Lingering water can cause structural damage to your house and creates an environment for mold to thrive. Learn how to dry out your walls after water damage.
There is still quite the laundry list of duties that need to be taken care of as you prepare for autumn home maintenance activities.
Ready.gov recognizes September as National Preparedness Month. The overarching theme this month focuses on disaster preparation.
You are finally making that special trip! Now you should know the proper steps on how to prevent water damage while you are on vacation.
Your house survived through the cold winter, and your pipes held strong through freezing temps, but pipe bursts can still happen in the summer.
We can be thankful to have a roof over our heads, but let’s not take that same roof for granted. Homeowners should be sure to prevent a leaking roof from damaging their home’s structure or attic by taking action early, before disaster strikes.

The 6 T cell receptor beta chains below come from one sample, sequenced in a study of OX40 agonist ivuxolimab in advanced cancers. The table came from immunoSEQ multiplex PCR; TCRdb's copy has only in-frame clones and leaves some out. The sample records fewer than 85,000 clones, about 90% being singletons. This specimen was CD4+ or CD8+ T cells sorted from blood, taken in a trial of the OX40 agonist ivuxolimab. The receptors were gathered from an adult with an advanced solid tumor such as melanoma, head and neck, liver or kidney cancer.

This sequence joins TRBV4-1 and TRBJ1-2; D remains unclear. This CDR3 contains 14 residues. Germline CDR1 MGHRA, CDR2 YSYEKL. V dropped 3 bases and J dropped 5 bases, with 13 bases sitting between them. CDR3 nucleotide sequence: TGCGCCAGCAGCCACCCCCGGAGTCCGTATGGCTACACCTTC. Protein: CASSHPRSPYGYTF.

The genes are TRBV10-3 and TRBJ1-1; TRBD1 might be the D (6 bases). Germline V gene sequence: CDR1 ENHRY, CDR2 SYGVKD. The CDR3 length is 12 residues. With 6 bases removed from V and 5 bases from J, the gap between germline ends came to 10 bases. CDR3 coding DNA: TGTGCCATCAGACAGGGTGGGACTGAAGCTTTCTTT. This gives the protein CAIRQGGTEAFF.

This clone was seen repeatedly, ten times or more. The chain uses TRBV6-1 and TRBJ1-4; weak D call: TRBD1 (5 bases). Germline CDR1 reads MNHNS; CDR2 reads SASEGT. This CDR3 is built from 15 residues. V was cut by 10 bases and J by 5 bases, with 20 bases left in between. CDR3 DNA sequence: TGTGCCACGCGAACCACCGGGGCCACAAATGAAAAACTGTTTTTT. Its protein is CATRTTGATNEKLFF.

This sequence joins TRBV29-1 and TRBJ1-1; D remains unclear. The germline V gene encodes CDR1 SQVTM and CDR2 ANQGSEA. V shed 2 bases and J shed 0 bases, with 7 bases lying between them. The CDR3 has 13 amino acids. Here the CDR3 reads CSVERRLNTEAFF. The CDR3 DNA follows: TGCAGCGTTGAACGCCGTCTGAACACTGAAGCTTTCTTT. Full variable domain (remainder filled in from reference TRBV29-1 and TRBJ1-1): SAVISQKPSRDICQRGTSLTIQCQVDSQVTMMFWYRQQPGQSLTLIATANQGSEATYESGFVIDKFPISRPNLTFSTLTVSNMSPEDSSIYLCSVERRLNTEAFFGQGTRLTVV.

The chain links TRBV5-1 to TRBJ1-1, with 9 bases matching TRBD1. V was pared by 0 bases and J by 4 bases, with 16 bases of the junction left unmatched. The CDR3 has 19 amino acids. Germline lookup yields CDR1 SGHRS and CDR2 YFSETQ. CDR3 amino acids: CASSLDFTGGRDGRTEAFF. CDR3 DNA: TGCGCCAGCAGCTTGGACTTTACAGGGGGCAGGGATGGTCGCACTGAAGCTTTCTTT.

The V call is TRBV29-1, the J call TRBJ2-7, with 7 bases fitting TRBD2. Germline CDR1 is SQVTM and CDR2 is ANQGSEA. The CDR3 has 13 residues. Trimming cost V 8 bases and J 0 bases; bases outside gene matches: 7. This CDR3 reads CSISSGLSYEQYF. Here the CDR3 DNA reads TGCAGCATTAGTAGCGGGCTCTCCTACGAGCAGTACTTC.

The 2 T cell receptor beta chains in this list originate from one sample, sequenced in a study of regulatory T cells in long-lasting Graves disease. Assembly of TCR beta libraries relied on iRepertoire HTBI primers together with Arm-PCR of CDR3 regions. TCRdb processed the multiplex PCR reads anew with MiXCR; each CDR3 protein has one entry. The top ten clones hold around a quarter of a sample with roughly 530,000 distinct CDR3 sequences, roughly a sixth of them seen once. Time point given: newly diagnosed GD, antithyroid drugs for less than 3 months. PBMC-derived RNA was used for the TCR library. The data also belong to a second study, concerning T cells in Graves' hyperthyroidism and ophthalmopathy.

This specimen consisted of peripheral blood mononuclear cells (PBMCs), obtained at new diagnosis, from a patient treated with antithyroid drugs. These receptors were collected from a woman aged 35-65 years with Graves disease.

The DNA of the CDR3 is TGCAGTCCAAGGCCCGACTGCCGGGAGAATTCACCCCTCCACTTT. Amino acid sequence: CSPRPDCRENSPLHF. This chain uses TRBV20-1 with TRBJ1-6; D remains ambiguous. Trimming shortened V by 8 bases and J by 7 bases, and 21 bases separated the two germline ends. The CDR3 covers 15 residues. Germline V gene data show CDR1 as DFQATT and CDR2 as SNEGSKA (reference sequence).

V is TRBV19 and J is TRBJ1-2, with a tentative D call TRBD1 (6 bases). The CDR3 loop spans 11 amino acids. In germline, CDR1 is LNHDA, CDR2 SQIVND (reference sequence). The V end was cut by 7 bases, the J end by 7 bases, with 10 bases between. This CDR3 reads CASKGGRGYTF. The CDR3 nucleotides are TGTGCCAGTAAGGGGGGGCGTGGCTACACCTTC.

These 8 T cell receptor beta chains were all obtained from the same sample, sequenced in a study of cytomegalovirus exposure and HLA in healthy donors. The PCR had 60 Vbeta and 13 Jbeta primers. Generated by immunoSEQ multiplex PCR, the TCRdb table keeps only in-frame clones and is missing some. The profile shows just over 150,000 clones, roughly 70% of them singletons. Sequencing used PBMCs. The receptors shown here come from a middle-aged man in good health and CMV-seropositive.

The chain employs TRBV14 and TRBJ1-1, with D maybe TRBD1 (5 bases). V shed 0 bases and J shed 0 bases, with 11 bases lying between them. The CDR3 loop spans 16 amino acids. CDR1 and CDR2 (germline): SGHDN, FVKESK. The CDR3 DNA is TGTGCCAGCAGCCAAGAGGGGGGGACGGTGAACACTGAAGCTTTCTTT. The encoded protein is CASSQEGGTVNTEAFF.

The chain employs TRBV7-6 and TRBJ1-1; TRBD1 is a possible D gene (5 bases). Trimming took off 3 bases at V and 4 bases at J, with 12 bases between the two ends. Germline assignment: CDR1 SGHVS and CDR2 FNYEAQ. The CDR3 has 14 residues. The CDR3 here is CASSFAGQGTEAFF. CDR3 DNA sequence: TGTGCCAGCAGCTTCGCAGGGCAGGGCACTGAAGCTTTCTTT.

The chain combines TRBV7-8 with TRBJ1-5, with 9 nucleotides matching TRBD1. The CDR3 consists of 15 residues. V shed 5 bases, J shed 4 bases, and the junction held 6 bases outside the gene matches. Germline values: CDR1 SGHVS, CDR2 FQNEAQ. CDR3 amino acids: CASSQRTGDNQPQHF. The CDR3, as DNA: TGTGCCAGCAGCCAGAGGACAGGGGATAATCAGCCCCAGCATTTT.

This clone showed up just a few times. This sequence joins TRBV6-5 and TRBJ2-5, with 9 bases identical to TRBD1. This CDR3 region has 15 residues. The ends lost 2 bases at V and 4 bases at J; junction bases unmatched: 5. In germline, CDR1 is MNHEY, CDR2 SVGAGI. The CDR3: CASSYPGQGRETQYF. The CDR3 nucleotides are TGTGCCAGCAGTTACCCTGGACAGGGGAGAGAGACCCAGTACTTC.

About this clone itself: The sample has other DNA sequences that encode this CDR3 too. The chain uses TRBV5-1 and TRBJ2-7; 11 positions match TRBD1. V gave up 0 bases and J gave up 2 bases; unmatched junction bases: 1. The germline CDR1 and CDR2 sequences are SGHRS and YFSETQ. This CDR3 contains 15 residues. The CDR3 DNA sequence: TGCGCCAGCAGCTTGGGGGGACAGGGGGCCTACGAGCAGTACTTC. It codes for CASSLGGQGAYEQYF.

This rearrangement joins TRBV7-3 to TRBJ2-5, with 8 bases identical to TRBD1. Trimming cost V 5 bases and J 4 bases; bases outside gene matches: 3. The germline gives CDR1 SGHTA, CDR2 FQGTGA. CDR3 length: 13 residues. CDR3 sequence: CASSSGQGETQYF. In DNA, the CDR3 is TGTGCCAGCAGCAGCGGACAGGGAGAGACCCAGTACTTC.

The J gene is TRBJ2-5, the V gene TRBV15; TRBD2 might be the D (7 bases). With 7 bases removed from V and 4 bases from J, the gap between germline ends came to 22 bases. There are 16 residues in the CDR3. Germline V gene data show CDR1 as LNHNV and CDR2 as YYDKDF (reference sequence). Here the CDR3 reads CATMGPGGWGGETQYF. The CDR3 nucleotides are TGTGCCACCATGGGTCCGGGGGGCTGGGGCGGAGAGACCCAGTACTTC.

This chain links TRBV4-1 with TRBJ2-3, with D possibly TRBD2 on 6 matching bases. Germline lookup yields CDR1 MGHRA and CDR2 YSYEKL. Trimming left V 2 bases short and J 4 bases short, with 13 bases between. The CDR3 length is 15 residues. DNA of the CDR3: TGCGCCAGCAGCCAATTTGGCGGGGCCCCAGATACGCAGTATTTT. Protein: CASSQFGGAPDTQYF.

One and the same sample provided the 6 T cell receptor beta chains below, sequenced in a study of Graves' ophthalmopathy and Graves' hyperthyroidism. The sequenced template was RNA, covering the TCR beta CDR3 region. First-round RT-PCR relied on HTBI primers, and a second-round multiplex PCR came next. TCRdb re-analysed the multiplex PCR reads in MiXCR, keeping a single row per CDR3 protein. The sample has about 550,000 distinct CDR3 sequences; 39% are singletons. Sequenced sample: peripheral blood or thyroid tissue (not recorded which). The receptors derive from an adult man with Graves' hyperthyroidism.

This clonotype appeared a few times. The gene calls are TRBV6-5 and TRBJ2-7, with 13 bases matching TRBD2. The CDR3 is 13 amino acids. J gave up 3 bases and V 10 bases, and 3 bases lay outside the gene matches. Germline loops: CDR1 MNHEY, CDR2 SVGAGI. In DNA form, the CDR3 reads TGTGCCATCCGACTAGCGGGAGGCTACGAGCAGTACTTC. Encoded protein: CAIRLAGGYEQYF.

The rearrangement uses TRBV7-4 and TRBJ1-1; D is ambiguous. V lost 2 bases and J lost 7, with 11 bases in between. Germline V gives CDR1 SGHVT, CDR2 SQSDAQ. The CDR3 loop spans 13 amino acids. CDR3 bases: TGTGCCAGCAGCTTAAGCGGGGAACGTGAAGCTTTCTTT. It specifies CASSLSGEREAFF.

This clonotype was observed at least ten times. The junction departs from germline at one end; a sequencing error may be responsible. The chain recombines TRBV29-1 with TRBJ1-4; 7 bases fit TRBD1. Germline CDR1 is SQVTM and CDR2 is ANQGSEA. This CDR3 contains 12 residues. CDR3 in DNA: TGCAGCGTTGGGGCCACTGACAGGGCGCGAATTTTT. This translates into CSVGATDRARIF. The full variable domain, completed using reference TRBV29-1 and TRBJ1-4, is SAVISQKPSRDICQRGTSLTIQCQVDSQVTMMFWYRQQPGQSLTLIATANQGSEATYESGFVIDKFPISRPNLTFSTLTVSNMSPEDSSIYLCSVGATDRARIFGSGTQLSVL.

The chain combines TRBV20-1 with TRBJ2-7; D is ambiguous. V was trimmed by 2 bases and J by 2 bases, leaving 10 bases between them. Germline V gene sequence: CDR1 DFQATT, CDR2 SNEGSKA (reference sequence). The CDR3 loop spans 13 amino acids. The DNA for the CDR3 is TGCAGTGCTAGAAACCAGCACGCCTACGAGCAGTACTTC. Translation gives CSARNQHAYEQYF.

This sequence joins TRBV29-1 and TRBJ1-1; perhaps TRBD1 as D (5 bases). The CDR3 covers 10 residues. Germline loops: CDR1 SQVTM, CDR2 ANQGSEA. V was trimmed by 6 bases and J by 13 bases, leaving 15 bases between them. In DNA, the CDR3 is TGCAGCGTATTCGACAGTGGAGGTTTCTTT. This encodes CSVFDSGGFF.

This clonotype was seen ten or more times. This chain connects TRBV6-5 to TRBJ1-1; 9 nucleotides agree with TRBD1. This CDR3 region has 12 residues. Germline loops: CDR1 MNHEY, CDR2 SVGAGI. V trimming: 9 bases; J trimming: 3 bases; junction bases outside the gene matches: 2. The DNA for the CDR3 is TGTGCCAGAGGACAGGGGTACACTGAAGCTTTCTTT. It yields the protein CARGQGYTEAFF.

As the classic proverb says, “April showers bring May flowers.” But April showers can also spell disaster, as potential heavy rains during the spring season can cause unwanted water damage and sewage backups in your home.
While February’s flood waters have receded, and the initial flooded basement cleanup has been completed, it’s important to be aware of any changes that may appear in the next few weeks or months.
If you’re one of the thousands of West Michigan families affected by the early thaw and subsequent flooding, be aware that even small amounts of water can cause significant damage. The most obvious question after a flood isn’t always “How to remove wet carpet” but it should be a top priority.
Icicles hanging from a snowy rooftop may seem picturesque, but they are a sign of something far more severe. Ice between your shingles and along your gutter rail can block the flow of melting snow off your roof and damage your roofing, resulting in water seeping into your home, making ice dam damage repair a necessity.
Mold needs three things to survive – warmth, moisture, and food. Because Michigan has cold winters, we don’t tend to worry too much about water damage and mold in the winter.
With advance preparation and planning, in addition to regular maintenance in the fall, you can sometimes avoid winter storm damage.